Expo West spread out over 1 million square feet. Photos by R.Cruger
On entering the Natural Products Expo at Anaheim's immense convention center, one was bombarded with the overwhelming magnitude of displays - more than 3,000 booths with vendors hawking their wares, offering sips and bites. In its 30th year, the record attendance of 56,000 indicated the growing appetite for more healthy options, especially compared to 3,000 in 1981. There were interesting trends, much eco-friendliness and lots of enticing tastes in this cornucopia for cuisine, body, pets, and home. At every turn - there were snacks galore. Yet even among all the munchies, an overriding theme dominated the event.
Starting at the main doors, the first section encountered was the organic foods and goods, a positive way to begin with signs leading to "inspired" seafood and ancient grains. The trend toward "functional ingredients" was applied to just about everything consumable at the fair - from water additives to the ubiquitous snacks. Food stuffs do double duty, supplying bodies with healthy anti-oxidants, omega-3s, agave sweetener, gluten-free and/or vegan, but without additional supplements.
Among the thousands of items at the Natural Living and Hot Products booths supporting the mind, body, bones, blood, and skin, one example seemed to sum it all up: VitaminSpice. Just 1/2 teaspoon of augmented ground pepper, cinnamon, granulated garlic or crushed red pepper provides 50% of the daily vitamins and minerals (and 1/4 teaspoon for kids). Sprinkle onto dishes to lace meals with nutrients.
Here's a preview of more new foods hitting shelves soon.
Instead of the conventional sour cream & onion Ruffles or other junk food, little bags filled with no-fat baked rice and popped fruits and veggies offer health(ier) nibbles. (Actually, Cheetos by Frito-Lay promotes its Chile Limon Flavored Snacks as free of gluten, casein, lactose, and porcine with 0g trans fat, too, so read labels on what is in the ingredients.) There are spinach chips and hummus flatbreads, Yogavive's organic puffed caramel apple chips, Mary's Gone Crackers organic wheat-free crisps, and Primal's meatless vegan jerky in flavors from teriyaki to mesquite.
On every aisle, every type of protein and trail mix bar showed what's available now. New flavors abound, and many have "functional ingredients" for healthful snacking. There's Nature's Path organic Chococonut, Kind Nut Bars with flax for omega-3s, Probiotic Wellness Bars by Attune, and Octain's Brain Bar with gingko. There's also Dr. Praeger's Froat Bar jammed with flax and chia seeds, acai and goji berries, green tea, plus fruit and oats, dark chocolate, plus more--good for everything. Also, Mariel Hemingway has launched a line of sugarfree Blisscuits. Elements Bars let you custom-design your own ingredients.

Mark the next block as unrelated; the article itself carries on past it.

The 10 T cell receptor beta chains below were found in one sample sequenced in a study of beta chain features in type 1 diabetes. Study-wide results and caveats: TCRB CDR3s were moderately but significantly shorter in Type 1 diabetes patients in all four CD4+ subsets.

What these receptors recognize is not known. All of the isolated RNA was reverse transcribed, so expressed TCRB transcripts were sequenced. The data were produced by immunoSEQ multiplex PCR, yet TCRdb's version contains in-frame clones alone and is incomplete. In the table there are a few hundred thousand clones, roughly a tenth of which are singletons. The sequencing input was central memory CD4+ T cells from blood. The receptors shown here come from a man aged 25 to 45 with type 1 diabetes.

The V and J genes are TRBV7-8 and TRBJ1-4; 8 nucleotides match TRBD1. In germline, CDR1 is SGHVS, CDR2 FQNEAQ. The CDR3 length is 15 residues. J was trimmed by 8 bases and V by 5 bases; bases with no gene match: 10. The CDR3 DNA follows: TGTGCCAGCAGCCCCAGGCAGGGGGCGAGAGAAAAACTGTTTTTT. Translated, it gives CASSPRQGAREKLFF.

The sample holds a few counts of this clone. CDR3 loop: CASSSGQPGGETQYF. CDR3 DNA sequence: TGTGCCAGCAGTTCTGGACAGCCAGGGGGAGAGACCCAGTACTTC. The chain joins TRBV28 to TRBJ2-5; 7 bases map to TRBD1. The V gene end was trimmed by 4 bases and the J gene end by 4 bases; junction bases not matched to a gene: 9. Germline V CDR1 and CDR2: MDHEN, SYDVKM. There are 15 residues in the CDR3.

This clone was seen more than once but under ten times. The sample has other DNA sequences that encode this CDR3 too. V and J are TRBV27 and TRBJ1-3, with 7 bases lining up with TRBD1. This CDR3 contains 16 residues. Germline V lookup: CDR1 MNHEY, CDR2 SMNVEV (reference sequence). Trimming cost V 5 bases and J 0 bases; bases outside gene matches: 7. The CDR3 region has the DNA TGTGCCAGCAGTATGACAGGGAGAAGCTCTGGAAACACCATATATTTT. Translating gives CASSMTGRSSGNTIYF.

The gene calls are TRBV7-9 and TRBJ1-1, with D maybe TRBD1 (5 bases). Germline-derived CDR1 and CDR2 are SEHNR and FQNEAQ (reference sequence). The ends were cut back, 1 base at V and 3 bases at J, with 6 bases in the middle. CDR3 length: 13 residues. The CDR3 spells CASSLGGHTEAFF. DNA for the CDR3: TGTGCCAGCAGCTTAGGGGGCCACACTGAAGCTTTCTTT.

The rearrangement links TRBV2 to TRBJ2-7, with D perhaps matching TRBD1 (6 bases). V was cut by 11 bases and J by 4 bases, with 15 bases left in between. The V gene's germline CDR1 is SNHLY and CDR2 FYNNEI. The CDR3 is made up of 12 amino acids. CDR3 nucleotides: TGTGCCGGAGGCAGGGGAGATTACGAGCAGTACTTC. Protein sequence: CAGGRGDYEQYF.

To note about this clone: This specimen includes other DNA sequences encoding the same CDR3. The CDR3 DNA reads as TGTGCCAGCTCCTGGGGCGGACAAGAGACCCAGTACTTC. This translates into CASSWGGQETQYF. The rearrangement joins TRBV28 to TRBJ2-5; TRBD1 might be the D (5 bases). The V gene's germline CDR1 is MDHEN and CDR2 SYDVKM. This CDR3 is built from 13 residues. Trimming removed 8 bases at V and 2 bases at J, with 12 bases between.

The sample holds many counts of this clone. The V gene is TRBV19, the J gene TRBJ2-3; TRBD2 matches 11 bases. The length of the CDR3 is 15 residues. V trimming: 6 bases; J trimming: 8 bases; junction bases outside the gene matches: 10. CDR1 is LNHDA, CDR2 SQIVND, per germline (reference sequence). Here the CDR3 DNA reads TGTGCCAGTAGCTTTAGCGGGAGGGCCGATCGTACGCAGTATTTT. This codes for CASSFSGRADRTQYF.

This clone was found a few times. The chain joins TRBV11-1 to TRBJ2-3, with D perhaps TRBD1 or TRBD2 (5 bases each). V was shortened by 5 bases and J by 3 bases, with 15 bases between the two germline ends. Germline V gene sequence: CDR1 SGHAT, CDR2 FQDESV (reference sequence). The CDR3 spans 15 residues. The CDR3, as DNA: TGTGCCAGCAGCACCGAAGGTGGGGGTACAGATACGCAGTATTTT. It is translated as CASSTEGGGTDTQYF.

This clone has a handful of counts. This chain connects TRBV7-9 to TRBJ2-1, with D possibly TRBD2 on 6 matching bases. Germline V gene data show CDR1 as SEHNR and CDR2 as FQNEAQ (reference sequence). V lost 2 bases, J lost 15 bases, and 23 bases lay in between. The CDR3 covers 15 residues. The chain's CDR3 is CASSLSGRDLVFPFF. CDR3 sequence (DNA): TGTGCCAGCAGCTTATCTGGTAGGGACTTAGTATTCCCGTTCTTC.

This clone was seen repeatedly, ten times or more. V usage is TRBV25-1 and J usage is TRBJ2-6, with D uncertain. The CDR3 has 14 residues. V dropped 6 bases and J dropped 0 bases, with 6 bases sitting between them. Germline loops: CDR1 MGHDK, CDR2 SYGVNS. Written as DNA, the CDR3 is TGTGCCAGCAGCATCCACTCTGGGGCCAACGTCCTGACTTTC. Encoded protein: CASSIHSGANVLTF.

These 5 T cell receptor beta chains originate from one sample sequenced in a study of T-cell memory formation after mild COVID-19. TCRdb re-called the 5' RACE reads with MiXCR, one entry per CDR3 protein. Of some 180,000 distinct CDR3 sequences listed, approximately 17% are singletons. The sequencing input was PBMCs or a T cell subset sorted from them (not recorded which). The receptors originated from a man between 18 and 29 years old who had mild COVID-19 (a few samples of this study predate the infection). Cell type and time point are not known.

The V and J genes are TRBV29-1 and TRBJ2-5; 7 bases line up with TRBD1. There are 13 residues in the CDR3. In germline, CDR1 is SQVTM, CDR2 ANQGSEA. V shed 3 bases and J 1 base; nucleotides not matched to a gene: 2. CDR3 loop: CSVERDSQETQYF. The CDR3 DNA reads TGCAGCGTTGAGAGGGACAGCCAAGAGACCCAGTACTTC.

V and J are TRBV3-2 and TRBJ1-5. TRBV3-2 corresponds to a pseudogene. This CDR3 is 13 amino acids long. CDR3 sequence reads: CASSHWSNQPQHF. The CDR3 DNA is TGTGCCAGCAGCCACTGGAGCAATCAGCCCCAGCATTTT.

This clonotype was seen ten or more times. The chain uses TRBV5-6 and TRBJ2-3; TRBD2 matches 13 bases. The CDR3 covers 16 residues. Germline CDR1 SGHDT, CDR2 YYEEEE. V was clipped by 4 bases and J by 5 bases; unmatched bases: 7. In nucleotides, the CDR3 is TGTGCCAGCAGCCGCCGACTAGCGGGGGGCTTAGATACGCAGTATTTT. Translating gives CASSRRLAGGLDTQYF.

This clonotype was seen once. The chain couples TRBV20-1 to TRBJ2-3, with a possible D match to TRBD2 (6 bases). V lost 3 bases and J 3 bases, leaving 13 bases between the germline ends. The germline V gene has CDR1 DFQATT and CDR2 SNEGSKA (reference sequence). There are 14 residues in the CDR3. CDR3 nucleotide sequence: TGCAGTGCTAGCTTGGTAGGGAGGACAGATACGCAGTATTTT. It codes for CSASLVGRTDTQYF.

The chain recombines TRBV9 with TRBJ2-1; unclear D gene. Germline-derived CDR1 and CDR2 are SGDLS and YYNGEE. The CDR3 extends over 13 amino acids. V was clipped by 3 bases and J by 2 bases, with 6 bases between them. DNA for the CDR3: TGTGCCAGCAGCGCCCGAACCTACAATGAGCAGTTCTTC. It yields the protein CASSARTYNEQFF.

I'll Drink to That
Last year, many more bottled water companies were on display, but in 2010, they're fruit and tea flavored, naturally sodafied, enhanced with vitties, and transformed with greens in individual to-go packets. The idea behind Wat-aah! intends to wean kids off sodas with four "flavors" - Brains (with electrolytes), Bones (with magnesium), Energy (with oxygen), and Body with just pure spring water - no sugar or chemicals. And for the adults, other beverages included organic wines and beers, and every configuration of green tea including cacao flavored.
The New Flax?
Each year, some new discovery determines the latest super food ingredient. There's still plenty of goji berries and acai and chia. But this year's magic ingedient is the salba seed, which claims off-the-chart nutrients compared to flax and pomegranates. It's non-GMO and doesn't need to be ground. Sprinkle on cereal and in soups and smoothies or bake in bread and feel the wonders.
Also, the Borojo, a tropical fruit, comes in an array of juice flavored bottles but the natural fruit can be used in smoothies. It provides protein for vegetarian diets, sugar equilibrium in the blood, and claims to increase sexual potency. Agave is the sweetener du jour in everything, including Agave Dream ice cream and sorbets, affording a lower glycemic index than sugar. After sampling all that and then perusing dozens more, it was time to spritz some citrus tinged Urban Moonshine organic bitters as an update on the old-fashioned digestif.
Aubrey Hampton and son Trevor mix up a batch of Green Tea Mask.
After all the gastronomic delights, dump the non-recyclable garbage in Green Genius' biodegradable bags, which breakdown in anaerobic conditions as microbes feed on the plastic. There were also compostable doggy waste bags and 3B's reusable vegetable bags for shopping at the Farmers Market. Another green item for the home, mentioned in Treehugger last year, is Fuji's minimum impact EnviroMAX batteries containing no toxic materials and packaged with 75% recycled materials.
Keynotes were given by Oscar-nominated Robert Kenner of Food, Inc. and 350.org's Bill McKibben about the momentum of his environmental campaign. Also, Planet Green's Bill Nye spoke about cleaning without chemicals, and Anna Getty about her Easy Green Organic cookbook.
With this year's switch to online directories and guides, New Hope Natural Media, the organizers of this event, saved 4,000 bathtubs full of water, almost 500 trees and annual energy usage of 3.7 households. Good to go until the next event in Boston in October.